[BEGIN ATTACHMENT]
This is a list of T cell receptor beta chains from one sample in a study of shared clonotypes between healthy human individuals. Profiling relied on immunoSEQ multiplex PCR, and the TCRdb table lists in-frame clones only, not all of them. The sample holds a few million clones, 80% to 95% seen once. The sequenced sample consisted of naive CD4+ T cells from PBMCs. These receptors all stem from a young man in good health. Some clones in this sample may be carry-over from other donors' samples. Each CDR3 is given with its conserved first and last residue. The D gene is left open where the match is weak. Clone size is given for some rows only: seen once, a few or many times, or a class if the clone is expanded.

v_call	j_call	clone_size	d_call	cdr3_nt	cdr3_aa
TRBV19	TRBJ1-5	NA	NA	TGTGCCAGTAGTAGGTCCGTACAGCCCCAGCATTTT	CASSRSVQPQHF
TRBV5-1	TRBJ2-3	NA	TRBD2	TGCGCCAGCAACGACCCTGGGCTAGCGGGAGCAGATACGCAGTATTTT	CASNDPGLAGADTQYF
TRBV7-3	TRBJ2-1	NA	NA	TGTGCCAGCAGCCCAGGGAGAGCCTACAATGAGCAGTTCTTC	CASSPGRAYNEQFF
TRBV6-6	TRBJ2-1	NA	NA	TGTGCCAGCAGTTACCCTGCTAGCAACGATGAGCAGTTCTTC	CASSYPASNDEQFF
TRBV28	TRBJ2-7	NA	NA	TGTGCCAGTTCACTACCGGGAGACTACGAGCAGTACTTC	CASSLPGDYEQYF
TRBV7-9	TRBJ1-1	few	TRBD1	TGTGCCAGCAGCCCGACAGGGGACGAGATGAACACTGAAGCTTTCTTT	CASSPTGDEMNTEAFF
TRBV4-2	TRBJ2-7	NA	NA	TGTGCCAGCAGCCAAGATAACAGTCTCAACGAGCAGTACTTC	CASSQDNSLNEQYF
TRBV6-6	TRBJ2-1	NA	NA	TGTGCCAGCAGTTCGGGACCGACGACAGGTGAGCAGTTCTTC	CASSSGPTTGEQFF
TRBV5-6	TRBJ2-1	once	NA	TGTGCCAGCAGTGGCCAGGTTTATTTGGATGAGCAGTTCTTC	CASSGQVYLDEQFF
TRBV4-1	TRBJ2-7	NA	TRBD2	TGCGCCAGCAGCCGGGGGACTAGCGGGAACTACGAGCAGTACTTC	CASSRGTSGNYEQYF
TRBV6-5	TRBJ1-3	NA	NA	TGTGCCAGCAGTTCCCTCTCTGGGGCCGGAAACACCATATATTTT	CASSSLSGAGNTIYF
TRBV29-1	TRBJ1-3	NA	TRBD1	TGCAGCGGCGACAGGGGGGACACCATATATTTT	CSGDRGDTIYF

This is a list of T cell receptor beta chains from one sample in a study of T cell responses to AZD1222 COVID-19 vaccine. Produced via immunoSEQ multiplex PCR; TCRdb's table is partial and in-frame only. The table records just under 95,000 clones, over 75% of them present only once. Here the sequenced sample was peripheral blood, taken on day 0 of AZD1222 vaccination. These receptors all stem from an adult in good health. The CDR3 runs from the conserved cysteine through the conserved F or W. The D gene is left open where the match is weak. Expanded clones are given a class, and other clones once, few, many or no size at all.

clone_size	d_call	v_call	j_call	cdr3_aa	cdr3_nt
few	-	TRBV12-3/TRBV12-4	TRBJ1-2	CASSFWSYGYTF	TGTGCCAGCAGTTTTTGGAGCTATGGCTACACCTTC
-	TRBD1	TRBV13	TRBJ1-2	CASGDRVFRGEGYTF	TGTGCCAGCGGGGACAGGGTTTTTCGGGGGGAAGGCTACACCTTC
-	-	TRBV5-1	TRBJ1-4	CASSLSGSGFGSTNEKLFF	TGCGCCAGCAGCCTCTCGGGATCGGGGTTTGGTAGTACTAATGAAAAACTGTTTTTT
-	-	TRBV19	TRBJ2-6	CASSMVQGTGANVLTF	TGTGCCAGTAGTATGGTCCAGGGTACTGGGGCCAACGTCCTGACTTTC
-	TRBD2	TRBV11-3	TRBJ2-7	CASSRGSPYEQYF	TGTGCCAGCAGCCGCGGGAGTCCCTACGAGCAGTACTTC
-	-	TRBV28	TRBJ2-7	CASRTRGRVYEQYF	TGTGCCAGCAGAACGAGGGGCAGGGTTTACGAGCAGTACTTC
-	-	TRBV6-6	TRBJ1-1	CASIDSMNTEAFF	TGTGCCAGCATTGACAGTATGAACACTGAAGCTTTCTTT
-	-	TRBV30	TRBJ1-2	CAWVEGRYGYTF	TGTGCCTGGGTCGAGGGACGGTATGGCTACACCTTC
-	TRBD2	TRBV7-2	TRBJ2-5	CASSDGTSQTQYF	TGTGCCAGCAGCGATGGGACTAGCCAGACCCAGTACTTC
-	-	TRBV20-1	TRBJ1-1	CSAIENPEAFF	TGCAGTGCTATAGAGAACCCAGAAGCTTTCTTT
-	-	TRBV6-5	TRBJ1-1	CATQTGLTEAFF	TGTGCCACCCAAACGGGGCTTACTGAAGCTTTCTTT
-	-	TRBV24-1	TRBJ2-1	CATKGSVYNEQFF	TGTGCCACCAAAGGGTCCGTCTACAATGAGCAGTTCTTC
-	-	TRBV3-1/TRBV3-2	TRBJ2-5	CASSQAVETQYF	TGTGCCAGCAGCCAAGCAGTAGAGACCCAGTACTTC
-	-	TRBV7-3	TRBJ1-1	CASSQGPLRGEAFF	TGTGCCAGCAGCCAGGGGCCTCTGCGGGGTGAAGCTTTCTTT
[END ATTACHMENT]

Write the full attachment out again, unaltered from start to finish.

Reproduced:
This is a list of T cell receptor beta chains from one sample in a study of shared clonotypes between healthy human individuals. Profiling relied on immunoSEQ multiplex PCR, and the TCRdb table lists in-frame clones only, not all of them. The sample holds a few million clones, 80% to 95% seen once. The sequenced sample consisted of naive CD4+ T cells from PBMCs. These receptors all stem from a young man in good health. Some clones in this sample may be carry-over from other donors' samples. Each CDR3 is given with its conserved first and last residue. The D gene is left open where the match is weak. Clone size is given for some rows only: seen once, a few or many times, or a class if the clone is expanded.

v_call	j_call	clone_size	d_call	cdr3_nt	cdr3_aa
TRBV19	TRBJ1-5	NA	NA	TGTGCCAGTAGTAGGTCCGTACAGCCCCAGCATTTT	CASSRSVQPQHF
TRBV5-1	TRBJ2-3	NA	TRBD2	TGCGCCAGCAACGACCCTGGGCTAGCGGGAGCAGATACGCAGTATTTT	CASNDPGLAGADTQYF
TRBV7-3	TRBJ2-1	NA	NA	TGTGCCAGCAGCCCAGGGAGAGCCTACAATGAGCAGTTCTTC	CASSPGRAYNEQFF
TRBV6-6	TRBJ2-1	NA	NA	TGTGCCAGCAGTTACCCTGCTAGCAACGATGAGCAGTTCTTC	CASSYPASNDEQFF
TRBV28	TRBJ2-7	NA	NA	TGTGCCAGTTCACTACCGGGAGACTACGAGCAGTACTTC	CASSLPGDYEQYF
TRBV7-9	TRBJ1-1	few	TRBD1	TGTGCCAGCAGCCCGACAGGGGACGAGATGAACACTGAAGCTTTCTTT	CASSPTGDEMNTEAFF
TRBV4-2	TRBJ2-7	NA	NA	TGTGCCAGCAGCCAAGATAACAGTCTCAACGAGCAGTACTTC	CASSQDNSLNEQYF
TRBV6-6	TRBJ2-1	NA	NA	TGTGCCAGCAGTTCGGGACCGACGACAGGTGAGCAGTTCTTC	CASSSGPTTGEQFF
TRBV5-6	TRBJ2-1	once	NA	TGTGCCAGCAGTGGCCAGGTTTATTTGGATGAGCAGTTCTTC	CASSGQVYLDEQFF
TRBV4-1	TRBJ2-7	NA	TRBD2	TGCGCCAGCAGCCGGGGGACTAGCGGGAACTACGAGCAGTACTTC	CASSRGTSGNYEQYF
TRBV6-5	TRBJ1-3	NA	NA	TGTGCCAGCAGTTCCCTCTCTGGGGCCGGAAACACCATATATTTT	CASSSLSGAGNTIYF
TRBV29-1	TRBJ1-3	NA	TRBD1	TGCAGCGGCGACAGGGGGGACACCATATATTTT	CSGDRGDTIYF

This is a list of T cell receptor beta chains from one sample in a study of T cell responses to AZD1222 COVID-19 vaccine. Produced via immunoSEQ multiplex PCR; TCRdb's table is partial and in-frame only. The table records just under 95,000 clones, over 75% of them present only once. Here the sequenced sample was peripheral blood, taken on day 0 of AZD1222 vaccination. These receptors all stem from an adult in good health. The CDR3 runs from the conserved cysteine through the conserved F or W. The D gene is left open where the match is weak. Expanded clones are given a class, and other clones once, few, many or no size at all.

clone_size	d_call	v_call	j_call	cdr3_aa	cdr3_nt
few	-	TRBV12-3/TRBV12-4	TRBJ1-2	CASSFWSYGYTF	TGTGCCAGCAGTTTTTGGAGCTATGGCTACACCTTC
-	TRBD1	TRBV13	TRBJ1-2	CASGDRVFRGEGYTF	TGTGCCAGCGGGGACAGGGTTTTTCGGGGGGAAGGCTACACCTTC
-	-	TRBV5-1	TRBJ1-4	CASSLSGSGFGSTNEKLFF	TGCGCCAGCAGCCTCTCGGGATCGGGGTTTGGTAGTACTAATGAAAAACTGTTTTTT
-	-	TRBV19	TRBJ2-6	CASSMVQGTGANVLTF	TGTGCCAGTAGTATGGTCCAGGGTACTGGGGCCAACGTCCTGACTTTC
-	TRBD2	TRBV11-3	TRBJ2-7	CASSRGSPYEQYF	TGTGCCAGCAGCCGCGGGAGTCCCTACGAGCAGTACTTC
-	-	TRBV28	TRBJ2-7	CASRTRGRVYEQYF	TGTGCCAGCAGAACGAGGGGCAGGGTTTACGAGCAGTACTTC
-	-	TRBV6-6	TRBJ1-1	CASIDSMNTEAFF	TGTGCCAGCATTGACAGTATGAACACTGAAGCTTTCTTT
-	-	TRBV30	TRBJ1-2	CAWVEGRYGYTF	TGTGCCTGGGTCGAGGGACGGTATGGCTACACCTTC
-	TRBD2	TRBV7-2	TRBJ2-5	CASSDGTSQTQYF	TGTGCCAGCAGCGATGGGACTAGCCAGACCCAGTACTTC
-	-	TRBV20-1	TRBJ1-1	CSAIENPEAFF	TGCAGTGCTATAGAGAACCCAGAAGCTTTCTTT
-	-	TRBV6-5	TRBJ1-1	CATQTGLTEAFF	TGTGCCACCCAAACGGGGCTTACTGAAGCTTTCTTT
-	-	TRBV24-1	TRBJ2-1	CATKGSVYNEQFF	TGTGCCACCAAAGGGTCCGTCTACAATGAGCAGTTCTTC
-	-	TRBV3-1/TRBV3-2	TRBJ2-5	CASSQAVETQYF	TGTGCCAGCAGCCAAGCAGTAGAGACCCAGTACTTC
-	-	TRBV7-3	TRBJ1-1	CASSQGPLRGEAFF	TGTGCCAGCAGCCAGGGGCCTCTGCGGGGTGAAGCTTTCTTT